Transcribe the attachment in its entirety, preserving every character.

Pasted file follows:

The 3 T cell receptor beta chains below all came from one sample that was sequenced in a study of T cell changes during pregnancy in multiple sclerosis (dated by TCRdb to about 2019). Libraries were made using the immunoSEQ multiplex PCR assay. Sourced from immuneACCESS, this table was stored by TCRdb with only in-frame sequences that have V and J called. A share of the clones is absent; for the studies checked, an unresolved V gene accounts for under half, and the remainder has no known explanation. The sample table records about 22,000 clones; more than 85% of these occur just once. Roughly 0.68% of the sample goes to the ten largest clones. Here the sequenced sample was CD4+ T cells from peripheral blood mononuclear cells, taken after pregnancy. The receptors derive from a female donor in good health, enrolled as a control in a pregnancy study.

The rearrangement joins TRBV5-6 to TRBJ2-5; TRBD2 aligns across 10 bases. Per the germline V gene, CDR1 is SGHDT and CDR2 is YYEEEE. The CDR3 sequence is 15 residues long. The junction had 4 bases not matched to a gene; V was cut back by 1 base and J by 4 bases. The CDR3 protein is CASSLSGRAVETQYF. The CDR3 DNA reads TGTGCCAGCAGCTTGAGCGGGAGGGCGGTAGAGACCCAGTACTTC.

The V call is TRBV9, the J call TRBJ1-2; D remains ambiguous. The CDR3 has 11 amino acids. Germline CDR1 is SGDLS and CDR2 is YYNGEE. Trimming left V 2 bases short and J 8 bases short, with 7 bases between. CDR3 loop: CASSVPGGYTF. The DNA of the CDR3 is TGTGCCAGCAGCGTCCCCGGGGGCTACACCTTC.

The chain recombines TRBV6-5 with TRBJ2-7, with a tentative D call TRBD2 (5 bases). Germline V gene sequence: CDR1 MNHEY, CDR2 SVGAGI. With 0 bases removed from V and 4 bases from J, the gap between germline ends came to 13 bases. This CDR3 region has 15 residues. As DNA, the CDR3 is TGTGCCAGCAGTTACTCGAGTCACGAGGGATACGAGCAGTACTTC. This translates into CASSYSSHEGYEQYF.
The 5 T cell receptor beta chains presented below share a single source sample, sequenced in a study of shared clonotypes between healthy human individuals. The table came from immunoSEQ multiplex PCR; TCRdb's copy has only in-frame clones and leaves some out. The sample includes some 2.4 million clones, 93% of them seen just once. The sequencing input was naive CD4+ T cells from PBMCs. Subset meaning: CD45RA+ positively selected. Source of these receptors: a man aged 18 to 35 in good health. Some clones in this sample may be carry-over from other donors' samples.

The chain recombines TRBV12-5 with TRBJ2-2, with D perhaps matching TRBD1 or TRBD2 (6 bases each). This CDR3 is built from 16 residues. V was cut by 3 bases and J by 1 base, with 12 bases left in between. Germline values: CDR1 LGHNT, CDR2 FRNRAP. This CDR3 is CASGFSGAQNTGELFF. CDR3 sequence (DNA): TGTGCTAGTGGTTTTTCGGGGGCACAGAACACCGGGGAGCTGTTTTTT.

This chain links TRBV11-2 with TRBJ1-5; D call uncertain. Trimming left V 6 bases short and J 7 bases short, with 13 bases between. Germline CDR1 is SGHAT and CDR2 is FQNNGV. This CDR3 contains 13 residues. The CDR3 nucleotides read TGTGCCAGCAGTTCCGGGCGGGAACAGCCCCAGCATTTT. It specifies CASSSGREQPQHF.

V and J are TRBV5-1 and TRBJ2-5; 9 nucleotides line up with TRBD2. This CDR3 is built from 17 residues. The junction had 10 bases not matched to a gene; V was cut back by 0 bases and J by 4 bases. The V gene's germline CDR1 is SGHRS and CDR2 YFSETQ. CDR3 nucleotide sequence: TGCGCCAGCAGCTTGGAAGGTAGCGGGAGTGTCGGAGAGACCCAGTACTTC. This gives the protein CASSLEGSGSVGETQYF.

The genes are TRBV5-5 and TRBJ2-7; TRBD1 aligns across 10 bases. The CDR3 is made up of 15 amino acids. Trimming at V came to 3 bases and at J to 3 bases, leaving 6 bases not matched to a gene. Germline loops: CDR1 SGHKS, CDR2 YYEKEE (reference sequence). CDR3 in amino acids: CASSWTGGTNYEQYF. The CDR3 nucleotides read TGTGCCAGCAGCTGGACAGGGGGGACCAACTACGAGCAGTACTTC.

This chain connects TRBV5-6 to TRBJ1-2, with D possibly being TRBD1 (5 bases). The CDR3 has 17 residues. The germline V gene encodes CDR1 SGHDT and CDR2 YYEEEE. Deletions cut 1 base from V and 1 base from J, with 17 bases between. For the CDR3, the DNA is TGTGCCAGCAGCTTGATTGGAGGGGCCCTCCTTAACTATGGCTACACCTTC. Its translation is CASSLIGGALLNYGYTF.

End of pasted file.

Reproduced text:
The 3 T cell receptor beta chains below all came from one sample that was sequenced in a study of T cell changes during pregnancy in multiple sclerosis (dated by TCRdb to about 2019). Libraries were made using the immunoSEQ multiplex PCR assay. Sourced from immuneACCESS, this table was stored by TCRdb with only in-frame sequences that have V and J called. A share of the clones is absent; for the studies checked, an unresolved V gene accounts for under half, and the remainder has no known explanation. The sample table records about 22,000 clones; more than 85% of these occur just once. Roughly 0.68% of the sample goes to the ten largest clones. Here the sequenced sample was CD4+ T cells from peripheral blood mononuclear cells, taken after pregnancy. The receptors derive from a female donor in good health, enrolled as a control in a pregnancy study.

The rearrangement joins TRBV5-6 to TRBJ2-5; TRBD2 aligns across 10 bases. Per the germline V gene, CDR1 is SGHDT and CDR2 is YYEEEE. The CDR3 sequence is 15 residues long. The junction had 4 bases not matched to a gene; V was cut back by 1 base and J by 4 bases. The CDR3 protein is CASSLSGRAVETQYF. The CDR3 DNA reads TGTGCCAGCAGCTTGAGCGGGAGGGCGGTAGAGACCCAGTACTTC.

The V call is TRBV9, the J call TRBJ1-2; D remains ambiguous. The CDR3 has 11 amino acids. Germline CDR1 is SGDLS and CDR2 is YYNGEE. Trimming left V 2 bases short and J 8 bases short, with 7 bases between. CDR3 loop: CASSVPGGYTF. The DNA of the CDR3 is TGTGCCAGCAGCGTCCCCGGGGGCTACACCTTC.

The chain recombines TRBV6-5 with TRBJ2-7, with a tentative D call TRBD2 (5 bases). Germline V gene sequence: CDR1 MNHEY, CDR2 SVGAGI. With 0 bases removed from V and 4 bases from J, the gap between germline ends came to 13 bases. This CDR3 region has 15 residues. As DNA, the CDR3 is TGTGCCAGCAGTTACTCGAGTCACGAGGGATACGAGCAGTACTTC. This translates into CASSYSSHEGYEQYF.
The 5 T cell receptor beta chains presented below share a single source sample, sequenced in a study of shared clonotypes between healthy human individuals. The table came from immunoSEQ multiplex PCR; TCRdb's copy has only in-frame clones and leaves some out. The sample includes some 2.4 million clones, 93% of them seen just once. The sequencing input was naive CD4+ T cells from PBMCs. Subset meaning: CD45RA+ positively selected. Source of these receptors: a man aged 18 to 35 in good health. Some clones in this sample may be carry-over from other donors' samples.

The chain recombines TRBV12-5 with TRBJ2-2, with D perhaps matching TRBD1 or TRBD2 (6 bases each). This CDR3 is built from 16 residues. V was cut by 3 bases and J by 1 base, with 12 bases left in between. Germline values: CDR1 LGHNT, CDR2 FRNRAP. This CDR3 is CASGFSGAQNTGELFF. CDR3 sequence (DNA): TGTGCTAGTGGTTTTTCGGGGGCACAGAACACCGGGGAGCTGTTTTTT.

This chain links TRBV11-2 with TRBJ1-5; D call uncertain. Trimming left V 6 bases short and J 7 bases short, with 13 bases between. Germline CDR1 is SGHAT and CDR2 is FQNNGV. This CDR3 contains 13 residues. The CDR3 nucleotides read TGTGCCAGCAGTTCCGGGCGGGAACAGCCCCAGCATTTT. It specifies CASSSGREQPQHF.

V and J are TRBV5-1 and TRBJ2-5; 9 nucleotides line up with TRBD2. This CDR3 is built from 17 residues. The junction had 10 bases not matched to a gene; V was cut back by 0 bases and J by 4 bases. The V gene's germline CDR1 is SGHRS and CDR2 YFSETQ. CDR3 nucleotide sequence: TGCGCCAGCAGCTTGGAAGGTAGCGGGAGTGTCGGAGAGACCCAGTACTTC. This gives the protein CASSLEGSGSVGETQYF.

The genes are TRBV5-5 and TRBJ2-7; TRBD1 aligns across 10 bases. The CDR3 is made up of 15 amino acids. Trimming at V came to 3 bases and at J to 3 bases, leaving 6 bases not matched to a gene. Germline loops: CDR1 SGHKS, CDR2 YYEKEE (reference sequence). CDR3 in amino acids: CASSWTGGTNYEQYF. The CDR3 nucleotides read TGTGCCAGCAGCTGGACAGGGGGGACCAACTACGAGCAGTACTTC.

This chain connects TRBV5-6 to TRBJ1-2, with D possibly being TRBD1 (5 bases). The CDR3 has 17 residues. The germline V gene encodes CDR1 SGHDT and CDR2 YYEEEE. Deletions cut 1 base from V and 1 base from J, with 17 bases between. For the CDR3, the DNA is TGTGCCAGCAGCTTGATTGGAGGGGCCCTCCTTAACTATGGCTACACCTTC. Its translation is CASSLIGGALLNYGYTF.